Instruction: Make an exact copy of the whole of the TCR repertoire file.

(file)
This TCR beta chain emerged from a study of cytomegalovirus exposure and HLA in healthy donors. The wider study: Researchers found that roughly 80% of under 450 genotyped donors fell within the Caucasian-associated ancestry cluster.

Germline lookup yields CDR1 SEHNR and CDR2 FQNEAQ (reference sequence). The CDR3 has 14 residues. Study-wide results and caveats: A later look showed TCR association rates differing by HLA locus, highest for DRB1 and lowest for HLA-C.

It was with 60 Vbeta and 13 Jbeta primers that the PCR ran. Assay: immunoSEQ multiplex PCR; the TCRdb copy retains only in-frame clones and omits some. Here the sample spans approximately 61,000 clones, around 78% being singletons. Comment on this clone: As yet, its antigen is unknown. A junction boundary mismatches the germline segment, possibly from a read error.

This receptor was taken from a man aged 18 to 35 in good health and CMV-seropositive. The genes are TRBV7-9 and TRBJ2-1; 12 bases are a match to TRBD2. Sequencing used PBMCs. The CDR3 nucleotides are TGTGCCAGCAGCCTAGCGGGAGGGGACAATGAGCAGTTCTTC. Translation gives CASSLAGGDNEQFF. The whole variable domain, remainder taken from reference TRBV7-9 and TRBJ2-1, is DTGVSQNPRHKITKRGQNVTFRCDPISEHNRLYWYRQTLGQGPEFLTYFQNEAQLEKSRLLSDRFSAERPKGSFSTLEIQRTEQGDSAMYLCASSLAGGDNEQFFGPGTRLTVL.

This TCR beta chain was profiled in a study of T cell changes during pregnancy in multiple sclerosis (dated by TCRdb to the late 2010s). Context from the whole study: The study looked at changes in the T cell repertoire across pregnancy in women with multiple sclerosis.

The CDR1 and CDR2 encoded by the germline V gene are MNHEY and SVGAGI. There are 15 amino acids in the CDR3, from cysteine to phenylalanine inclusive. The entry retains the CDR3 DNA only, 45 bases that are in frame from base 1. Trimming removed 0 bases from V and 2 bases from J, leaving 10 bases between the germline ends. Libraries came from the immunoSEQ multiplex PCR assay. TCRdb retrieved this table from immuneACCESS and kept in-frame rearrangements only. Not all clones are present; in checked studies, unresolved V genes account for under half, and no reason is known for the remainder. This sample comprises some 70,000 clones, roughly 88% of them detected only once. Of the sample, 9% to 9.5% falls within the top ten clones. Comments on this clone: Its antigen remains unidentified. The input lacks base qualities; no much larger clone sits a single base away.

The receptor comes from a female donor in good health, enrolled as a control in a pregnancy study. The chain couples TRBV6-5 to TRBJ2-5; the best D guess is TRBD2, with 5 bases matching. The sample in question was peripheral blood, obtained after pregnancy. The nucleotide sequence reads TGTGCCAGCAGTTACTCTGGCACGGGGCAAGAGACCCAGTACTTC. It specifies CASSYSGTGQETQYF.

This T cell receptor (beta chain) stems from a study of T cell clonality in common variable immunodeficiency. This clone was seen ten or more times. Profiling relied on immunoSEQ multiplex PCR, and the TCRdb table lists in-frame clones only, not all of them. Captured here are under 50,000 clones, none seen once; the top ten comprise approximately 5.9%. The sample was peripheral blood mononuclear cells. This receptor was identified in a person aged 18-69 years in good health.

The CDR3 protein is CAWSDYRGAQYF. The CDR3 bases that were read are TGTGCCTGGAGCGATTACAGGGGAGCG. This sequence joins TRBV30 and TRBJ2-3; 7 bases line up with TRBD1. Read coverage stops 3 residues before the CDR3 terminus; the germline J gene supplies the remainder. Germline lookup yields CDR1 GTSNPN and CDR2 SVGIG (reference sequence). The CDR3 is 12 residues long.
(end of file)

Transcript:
This TCR beta chain emerged from a study of cytomegalovirus exposure and HLA in healthy donors. The wider study: Researchers found that roughly 80% of under 450 genotyped donors fell within the Caucasian-associated ancestry cluster.

Germline lookup yields CDR1 SEHNR and CDR2 FQNEAQ (reference sequence). The CDR3 has 14 residues. Study-wide results and caveats: A later look showed TCR association rates differing by HLA locus, highest for DRB1 and lowest for HLA-C.

It was with 60 Vbeta and 13 Jbeta primers that the PCR ran. Assay: immunoSEQ multiplex PCR; the TCRdb copy retains only in-frame clones and omits some. Here the sample spans approximately 61,000 clones, around 78% being singletons. Comment on this clone: As yet, its antigen is unknown. A junction boundary mismatches the germline segment, possibly from a read error.

This receptor was taken from a man aged 18 to 35 in good health and CMV-seropositive. The genes are TRBV7-9 and TRBJ2-1; 12 bases are a match to TRBD2. Sequencing used PBMCs. The CDR3 nucleotides are TGTGCCAGCAGCCTAGCGGGAGGGGACAATGAGCAGTTCTTC. Translation gives CASSLAGGDNEQFF. The whole variable domain, remainder taken from reference TRBV7-9 and TRBJ2-1, is DTGVSQNPRHKITKRGQNVTFRCDPISEHNRLYWYRQTLGQGPEFLTYFQNEAQLEKSRLLSDRFSAERPKGSFSTLEIQRTEQGDSAMYLCASSLAGGDNEQFFGPGTRLTVL.

This TCR beta chain was profiled in a study of T cell changes during pregnancy in multiple sclerosis (dated by TCRdb to the late 2010s). Context from the whole study: The study looked at changes in the T cell repertoire across pregnancy in women with multiple sclerosis.

The CDR1 and CDR2 encoded by the germline V gene are MNHEY and SVGAGI. There are 15 amino acids in the CDR3, from cysteine to phenylalanine inclusive. The entry retains the CDR3 DNA only, 45 bases that are in frame from base 1. Trimming removed 0 bases from V and 2 bases from J, leaving 10 bases between the germline ends. Libraries came from the immunoSEQ multiplex PCR assay. TCRdb retrieved this table from immuneACCESS and kept in-frame rearrangements only. Not all clones are present; in checked studies, unresolved V genes account for under half, and no reason is known for the remainder. This sample comprises some 70,000 clones, roughly 88% of them detected only once. Of the sample, 9% to 9.5% falls within the top ten clones. Comments on this clone: Its antigen remains unidentified. The input lacks base qualities; no much larger clone sits a single base away.

The receptor comes from a female donor in good health, enrolled as a control in a pregnancy study. The chain couples TRBV6-5 to TRBJ2-5; the best D guess is TRBD2, with 5 bases matching. The sample in question was peripheral blood, obtained after pregnancy. The nucleotide sequence reads TGTGCCAGCAGTTACTCTGGCACGGGGCAAGAGACCCAGTACTTC. It specifies CASSYSGTGQETQYF.

This T cell receptor (beta chain) stems from a study of T cell clonality in common variable immunodeficiency. This clone was seen ten or more times. Profiling relied on immunoSEQ multiplex PCR, and the TCRdb table lists in-frame clones only, not all of them. Captured here are under 50,000 clones, none seen once; the top ten comprise approximately 5.9%. The sample was peripheral blood mononuclear cells. This receptor was identified in a person aged 18-69 years in good health.

The CDR3 protein is CAWSDYRGAQYF. The CDR3 bases that were read are TGTGCCTGGAGCGATTACAGGGGAGCG. This sequence joins TRBV30 and TRBJ2-3; 7 bases line up with TRBD1. Read coverage stops 3 residues before the CDR3 terminus; the germline J gene supplies the remainder. Germline lookup yields CDR1 GTSNPN and CDR2 SVGIG (reference sequence). The CDR3 is 12 residues long.